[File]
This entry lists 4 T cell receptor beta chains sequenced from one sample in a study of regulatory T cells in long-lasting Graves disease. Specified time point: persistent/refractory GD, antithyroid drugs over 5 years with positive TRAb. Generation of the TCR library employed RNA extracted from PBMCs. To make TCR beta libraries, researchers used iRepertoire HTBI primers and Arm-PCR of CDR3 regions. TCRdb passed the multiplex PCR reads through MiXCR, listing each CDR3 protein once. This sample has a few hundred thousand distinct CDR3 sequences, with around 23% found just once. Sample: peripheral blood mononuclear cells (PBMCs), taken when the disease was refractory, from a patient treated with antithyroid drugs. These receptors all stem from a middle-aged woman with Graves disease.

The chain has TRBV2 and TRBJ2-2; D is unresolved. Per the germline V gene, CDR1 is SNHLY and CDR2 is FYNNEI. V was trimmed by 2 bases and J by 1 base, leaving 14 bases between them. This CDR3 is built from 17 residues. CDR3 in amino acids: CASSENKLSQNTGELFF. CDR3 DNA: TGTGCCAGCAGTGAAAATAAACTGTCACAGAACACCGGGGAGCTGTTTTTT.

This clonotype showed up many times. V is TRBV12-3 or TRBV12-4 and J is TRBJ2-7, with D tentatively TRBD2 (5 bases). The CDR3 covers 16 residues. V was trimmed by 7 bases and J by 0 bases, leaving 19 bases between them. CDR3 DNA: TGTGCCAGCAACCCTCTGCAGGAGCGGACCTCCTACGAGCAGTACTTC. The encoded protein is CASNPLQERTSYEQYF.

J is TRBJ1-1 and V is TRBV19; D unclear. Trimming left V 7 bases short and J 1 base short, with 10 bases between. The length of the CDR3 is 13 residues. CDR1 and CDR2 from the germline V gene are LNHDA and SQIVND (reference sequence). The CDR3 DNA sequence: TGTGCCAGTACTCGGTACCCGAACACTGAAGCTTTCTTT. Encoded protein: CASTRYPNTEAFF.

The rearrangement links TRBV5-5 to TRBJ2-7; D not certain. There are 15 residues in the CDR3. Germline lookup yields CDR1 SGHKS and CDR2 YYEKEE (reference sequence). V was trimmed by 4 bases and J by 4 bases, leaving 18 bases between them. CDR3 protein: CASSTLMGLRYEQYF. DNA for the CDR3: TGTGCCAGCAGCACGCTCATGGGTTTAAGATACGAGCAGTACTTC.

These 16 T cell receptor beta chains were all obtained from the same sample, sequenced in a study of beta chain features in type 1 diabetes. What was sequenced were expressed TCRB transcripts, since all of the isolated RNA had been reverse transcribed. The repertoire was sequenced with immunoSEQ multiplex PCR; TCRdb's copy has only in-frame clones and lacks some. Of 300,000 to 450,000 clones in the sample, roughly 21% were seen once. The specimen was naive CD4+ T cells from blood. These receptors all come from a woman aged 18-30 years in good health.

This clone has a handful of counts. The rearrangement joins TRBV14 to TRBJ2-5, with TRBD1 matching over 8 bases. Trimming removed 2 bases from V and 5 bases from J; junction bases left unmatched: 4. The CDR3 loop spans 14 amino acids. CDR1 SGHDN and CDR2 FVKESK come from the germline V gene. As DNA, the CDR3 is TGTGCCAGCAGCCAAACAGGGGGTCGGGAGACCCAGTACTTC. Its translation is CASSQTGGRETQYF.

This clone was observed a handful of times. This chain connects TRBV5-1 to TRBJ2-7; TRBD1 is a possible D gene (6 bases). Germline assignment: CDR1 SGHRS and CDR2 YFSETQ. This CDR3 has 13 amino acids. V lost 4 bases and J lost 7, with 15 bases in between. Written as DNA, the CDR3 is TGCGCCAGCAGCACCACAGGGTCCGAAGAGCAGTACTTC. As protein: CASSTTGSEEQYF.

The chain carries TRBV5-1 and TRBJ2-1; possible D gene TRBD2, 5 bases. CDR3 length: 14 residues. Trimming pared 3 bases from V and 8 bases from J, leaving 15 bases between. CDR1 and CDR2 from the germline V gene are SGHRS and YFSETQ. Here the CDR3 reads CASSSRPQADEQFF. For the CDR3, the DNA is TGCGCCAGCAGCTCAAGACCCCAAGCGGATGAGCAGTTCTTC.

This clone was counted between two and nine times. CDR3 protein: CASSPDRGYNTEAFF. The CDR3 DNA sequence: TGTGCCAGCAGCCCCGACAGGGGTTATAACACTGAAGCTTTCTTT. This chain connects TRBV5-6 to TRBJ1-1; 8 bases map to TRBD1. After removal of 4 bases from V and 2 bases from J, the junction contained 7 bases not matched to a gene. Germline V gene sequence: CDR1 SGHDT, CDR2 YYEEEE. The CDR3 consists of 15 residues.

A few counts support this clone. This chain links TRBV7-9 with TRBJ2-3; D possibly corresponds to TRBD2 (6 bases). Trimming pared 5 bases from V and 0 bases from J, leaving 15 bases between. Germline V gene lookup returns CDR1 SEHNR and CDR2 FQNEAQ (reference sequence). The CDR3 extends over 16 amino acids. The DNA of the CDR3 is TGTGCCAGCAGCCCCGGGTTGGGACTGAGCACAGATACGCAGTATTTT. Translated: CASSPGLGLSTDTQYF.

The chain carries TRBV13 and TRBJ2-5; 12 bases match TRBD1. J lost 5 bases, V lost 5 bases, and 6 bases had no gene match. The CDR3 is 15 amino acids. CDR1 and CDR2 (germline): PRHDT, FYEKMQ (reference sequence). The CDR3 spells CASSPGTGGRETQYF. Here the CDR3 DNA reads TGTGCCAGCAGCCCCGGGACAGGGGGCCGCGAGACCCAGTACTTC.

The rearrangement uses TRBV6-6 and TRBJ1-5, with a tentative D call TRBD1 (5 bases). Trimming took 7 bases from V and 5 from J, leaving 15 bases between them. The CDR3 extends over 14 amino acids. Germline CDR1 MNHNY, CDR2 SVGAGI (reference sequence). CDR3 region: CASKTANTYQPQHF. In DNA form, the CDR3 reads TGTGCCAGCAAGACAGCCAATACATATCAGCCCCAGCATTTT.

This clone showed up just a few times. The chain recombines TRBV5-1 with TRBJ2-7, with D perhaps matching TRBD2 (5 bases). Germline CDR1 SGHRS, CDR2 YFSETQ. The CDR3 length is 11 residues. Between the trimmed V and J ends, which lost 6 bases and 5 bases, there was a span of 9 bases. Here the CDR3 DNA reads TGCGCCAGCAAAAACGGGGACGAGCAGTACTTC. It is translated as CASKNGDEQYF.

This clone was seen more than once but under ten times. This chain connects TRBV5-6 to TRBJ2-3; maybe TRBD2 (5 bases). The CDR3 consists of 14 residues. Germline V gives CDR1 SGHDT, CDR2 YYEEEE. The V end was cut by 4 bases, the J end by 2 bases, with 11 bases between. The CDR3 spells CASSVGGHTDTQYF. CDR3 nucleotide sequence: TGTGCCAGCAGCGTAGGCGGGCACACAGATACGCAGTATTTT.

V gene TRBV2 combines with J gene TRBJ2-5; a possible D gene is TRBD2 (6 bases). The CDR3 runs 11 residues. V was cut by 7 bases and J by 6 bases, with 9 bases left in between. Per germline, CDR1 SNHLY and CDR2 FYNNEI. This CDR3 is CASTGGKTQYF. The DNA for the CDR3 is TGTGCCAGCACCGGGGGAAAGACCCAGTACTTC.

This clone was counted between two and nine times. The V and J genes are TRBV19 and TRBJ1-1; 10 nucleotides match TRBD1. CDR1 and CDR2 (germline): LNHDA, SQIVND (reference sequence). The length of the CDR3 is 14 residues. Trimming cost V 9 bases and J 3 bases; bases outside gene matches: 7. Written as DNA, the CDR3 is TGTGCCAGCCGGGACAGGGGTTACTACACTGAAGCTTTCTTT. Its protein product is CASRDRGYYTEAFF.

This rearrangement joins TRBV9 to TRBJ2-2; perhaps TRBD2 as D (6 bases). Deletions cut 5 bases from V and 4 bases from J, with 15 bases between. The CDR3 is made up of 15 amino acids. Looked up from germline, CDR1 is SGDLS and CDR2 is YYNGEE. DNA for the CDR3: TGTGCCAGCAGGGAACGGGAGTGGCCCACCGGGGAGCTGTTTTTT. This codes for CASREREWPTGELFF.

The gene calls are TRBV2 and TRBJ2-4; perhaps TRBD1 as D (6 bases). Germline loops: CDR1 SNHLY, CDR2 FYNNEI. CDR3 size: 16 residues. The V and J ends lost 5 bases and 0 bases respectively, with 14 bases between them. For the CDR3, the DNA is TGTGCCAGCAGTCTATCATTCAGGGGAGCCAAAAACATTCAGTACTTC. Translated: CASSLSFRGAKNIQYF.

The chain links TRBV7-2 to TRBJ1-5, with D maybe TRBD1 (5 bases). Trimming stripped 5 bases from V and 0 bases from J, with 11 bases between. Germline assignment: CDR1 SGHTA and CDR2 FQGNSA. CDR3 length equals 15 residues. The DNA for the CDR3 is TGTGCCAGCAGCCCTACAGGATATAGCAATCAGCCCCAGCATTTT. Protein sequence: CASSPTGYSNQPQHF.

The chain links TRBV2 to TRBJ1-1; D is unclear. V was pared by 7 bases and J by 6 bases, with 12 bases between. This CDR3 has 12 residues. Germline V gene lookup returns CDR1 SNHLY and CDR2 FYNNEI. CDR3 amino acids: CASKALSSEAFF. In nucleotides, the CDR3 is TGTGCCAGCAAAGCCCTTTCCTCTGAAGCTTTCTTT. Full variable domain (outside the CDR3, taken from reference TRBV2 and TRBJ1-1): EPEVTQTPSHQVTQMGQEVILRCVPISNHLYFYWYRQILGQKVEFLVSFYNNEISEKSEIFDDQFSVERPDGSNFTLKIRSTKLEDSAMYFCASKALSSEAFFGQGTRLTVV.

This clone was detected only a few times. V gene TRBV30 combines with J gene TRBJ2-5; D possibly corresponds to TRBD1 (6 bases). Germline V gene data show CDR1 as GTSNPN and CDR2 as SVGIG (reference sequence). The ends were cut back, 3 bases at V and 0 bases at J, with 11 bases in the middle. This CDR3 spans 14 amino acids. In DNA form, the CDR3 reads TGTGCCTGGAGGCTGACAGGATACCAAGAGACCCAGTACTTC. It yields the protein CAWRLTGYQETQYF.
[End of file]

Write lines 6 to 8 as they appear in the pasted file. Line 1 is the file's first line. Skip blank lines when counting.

These 16 T cell receptor beta chains were all obtained from the same sample, sequenced in a study of beta chain features in type 1 diabetes. What was sequenced were expressed TCRB transcripts, since all of the isolated RNA had been reverse transcribed. The repertoire was sequenced with immunoSEQ multiplex PCR; TCRdb's copy has only in-frame clones and lacks some. Of 300,000 to 450,000 clones in the sample, roughly 21% were seen once. The specimen was naive CD4+ T cells from blood. These receptors all come from a woman aged 18-30 years in good health.

This clone has a handful of counts. The rearrangement joins TRBV14 to TRBJ2-5, with TRBD1 matching over 8 bases. Trimming removed 2 bases from V and 5 bases from J; junction bases left unmatched: 4. The CDR3 loop spans 14 amino acids. CDR1 SGHDN and CDR2 FVKESK come from the germline V gene. As DNA, the CDR3 is TGTGCCAGCAGCCAAACAGGGGGTCGGGAGACCCAGTACTTC. Its translation is CASSQTGGRETQYF.

This clone was observed a handful of times. This chain connects TRBV5-1 to TRBJ2-7; TRBD1 is a possible D gene (6 bases). Germline assignment: CDR1 SGHRS and CDR2 YFSETQ. This CDR3 has 13 amino acids. V lost 4 bases and J lost 7, with 15 bases in between. Written as DNA, the CDR3 is TGCGCCAGCAGCACCACAGGGTCCGAAGAGCAGTACTTC. As protein: CASSTTGSEEQYF.